I sit here, at HOME, in my very favorite spot to watch the rain. The front windows of the house have always been where I could sit for hours, just watching the rain. But this time it's a little different, this time a hundred different locations come to mind as I watch the rain...
I remember India, where for almost a month it didn't rain, instead we had steady heat around 35 degrees celcius. And then in Calcutta when it did finally rain, it poured. In torrents that made us happy to have found a more modern store where we could wander around inside. And when we decided to brave the downpour, the puddles weren't something that we happily splashed through, but rather something to gingerly avoid for fear of what might be hidden by the layer of water. I can only imagine what monsoon season might be like there.
I remember Bourke, Australia, in the grip of a drought that refuses to let go. Wells going dry, rivers so low the water is salty, land so dry and barren that farmers struggle just to keep a tenth of their former stock alive. It rained a total of 3 times during the three months we were there. And you never complained about those rains, because the rain brings life. Rain is cause for celebration, the longer and heavier the rain, the more hope you have in the future. There was no drainage in the streets... no gutters or sewers for the rain to go, so the rain gathered in grand puddles everywhere. But who needs drainage in a land of drought? The dirt was so dry, it took hours to absorb the smallest amount of rain, as though the dirt had forgotten what to do with water. After the third heavy rain, we started to see little signs of hope, as the grass and weeds struggled to fill in the barren spaces. Two years of overabundant rains will be needed to break this drought that covers all of Australia. Gives me a new appreciation for rain.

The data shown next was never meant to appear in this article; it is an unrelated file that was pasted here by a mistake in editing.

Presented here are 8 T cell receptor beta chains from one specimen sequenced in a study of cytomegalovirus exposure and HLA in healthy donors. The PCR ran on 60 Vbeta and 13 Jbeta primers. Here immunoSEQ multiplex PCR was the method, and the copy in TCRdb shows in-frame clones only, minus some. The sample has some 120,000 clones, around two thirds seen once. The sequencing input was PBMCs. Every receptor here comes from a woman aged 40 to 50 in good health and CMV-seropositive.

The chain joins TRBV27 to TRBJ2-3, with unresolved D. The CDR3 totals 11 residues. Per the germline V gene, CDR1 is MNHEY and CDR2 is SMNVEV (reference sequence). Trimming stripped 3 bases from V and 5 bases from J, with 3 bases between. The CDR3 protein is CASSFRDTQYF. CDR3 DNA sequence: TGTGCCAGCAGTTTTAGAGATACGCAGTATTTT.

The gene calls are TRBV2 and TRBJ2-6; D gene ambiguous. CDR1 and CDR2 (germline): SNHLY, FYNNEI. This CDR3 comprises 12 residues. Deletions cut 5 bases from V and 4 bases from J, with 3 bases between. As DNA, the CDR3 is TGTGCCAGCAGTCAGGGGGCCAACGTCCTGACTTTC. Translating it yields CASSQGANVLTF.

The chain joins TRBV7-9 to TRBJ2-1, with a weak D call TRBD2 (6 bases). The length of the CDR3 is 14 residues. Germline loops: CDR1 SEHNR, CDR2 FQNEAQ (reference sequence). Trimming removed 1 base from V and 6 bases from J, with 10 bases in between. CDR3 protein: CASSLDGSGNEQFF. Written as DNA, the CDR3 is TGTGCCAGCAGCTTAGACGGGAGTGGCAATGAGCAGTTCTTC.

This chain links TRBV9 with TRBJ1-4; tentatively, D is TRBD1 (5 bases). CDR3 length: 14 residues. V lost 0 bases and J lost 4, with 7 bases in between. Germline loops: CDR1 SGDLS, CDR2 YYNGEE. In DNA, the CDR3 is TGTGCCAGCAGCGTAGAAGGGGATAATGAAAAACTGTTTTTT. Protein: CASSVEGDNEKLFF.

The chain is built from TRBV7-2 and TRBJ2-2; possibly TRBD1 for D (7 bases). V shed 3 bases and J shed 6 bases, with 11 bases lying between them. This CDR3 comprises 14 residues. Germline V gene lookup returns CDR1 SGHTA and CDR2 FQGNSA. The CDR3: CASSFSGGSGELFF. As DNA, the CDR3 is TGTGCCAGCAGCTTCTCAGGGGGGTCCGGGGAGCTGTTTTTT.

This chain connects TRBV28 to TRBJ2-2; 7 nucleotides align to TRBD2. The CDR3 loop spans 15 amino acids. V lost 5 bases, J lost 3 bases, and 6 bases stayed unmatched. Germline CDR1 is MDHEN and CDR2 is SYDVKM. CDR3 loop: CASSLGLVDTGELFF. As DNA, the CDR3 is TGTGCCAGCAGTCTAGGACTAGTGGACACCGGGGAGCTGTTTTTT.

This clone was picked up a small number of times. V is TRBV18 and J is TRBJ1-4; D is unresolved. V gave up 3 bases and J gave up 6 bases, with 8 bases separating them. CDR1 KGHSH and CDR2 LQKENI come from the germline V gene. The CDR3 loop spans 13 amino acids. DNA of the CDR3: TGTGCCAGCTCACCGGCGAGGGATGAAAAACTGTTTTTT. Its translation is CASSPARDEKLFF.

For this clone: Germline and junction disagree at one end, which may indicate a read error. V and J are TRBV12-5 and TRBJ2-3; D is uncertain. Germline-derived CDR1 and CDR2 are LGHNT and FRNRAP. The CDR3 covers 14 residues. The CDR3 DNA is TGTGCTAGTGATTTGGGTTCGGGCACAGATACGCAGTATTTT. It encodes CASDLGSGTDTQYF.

I remember Sydney Australia, the second time through. We were there for a week right between two different cyclones passing by. Torrential rains that rarely let up all week. I don't know if I've ever spent so much time out in the rain, or gotten so wet without actually being in a tub or pool of some sort. Those were definitely days where we had to force ourselves to leave the hostel and accomplish something. If only the rain had been far enough inland to be collected as drinking water, but it all goes straight back into the ocean.
I remember New Zealand, where it rained almost more often than it was dry... or at least it felt that way some days. A land starkly contrasted to Australia. Australia was red/brown as far as the eye could see (except Tasmania and portions of the parks around Darwin area), and NZ was as green as the emerald isle. It didn't take long for the appreciation of rain to turn into a discouragement at the sight of rain. It didn't rain every day, but it managed to rain on those days when we really wanted the sun. It rained the day we went caving, the downpour funnelled into the cave, making the waterfalls we abseiled down even heavier than normal, and filling the underground rivers turning it into even more of a challenge. It rained the day we did the Tongariro Crossing, but then you've read all about that one. It rained the day we went four-wheeling, which made great mud and puddles for splashing through... man were we ever a mess after that, but it made it sooo much fun! There were many other days when it rained off and on, just part of the landscape in NZ.
I remember Lubeck, Germany, where the gentle rains made the cobbled roads glisten and deepened the red of the brick buildings.
I remember Ireland... the rain, the rain, the rain... apparently it doesn't normally rain as much as it did while we were there. We did luck out with a few gorgeous days, and the rain does make for such a beautiful green land!
But now I'm home. And I don't have to go out in the rain. I can sit at my window and watch the patterns of raindrops as they run down the window, see the ditches fill slowly. I can watch the dance of the raindrops as they hit the plentiful puddles. And there's no need to get wet while watching it all. At the same time I can picture the joy rain brings when there's a drought, I can be thankful it's not a flood, I can picture rain in the sheep covered hills, and I can picture the rain on the cobbled streets. Or I can go get myself a cup of warm apple cider and just enjoy being home.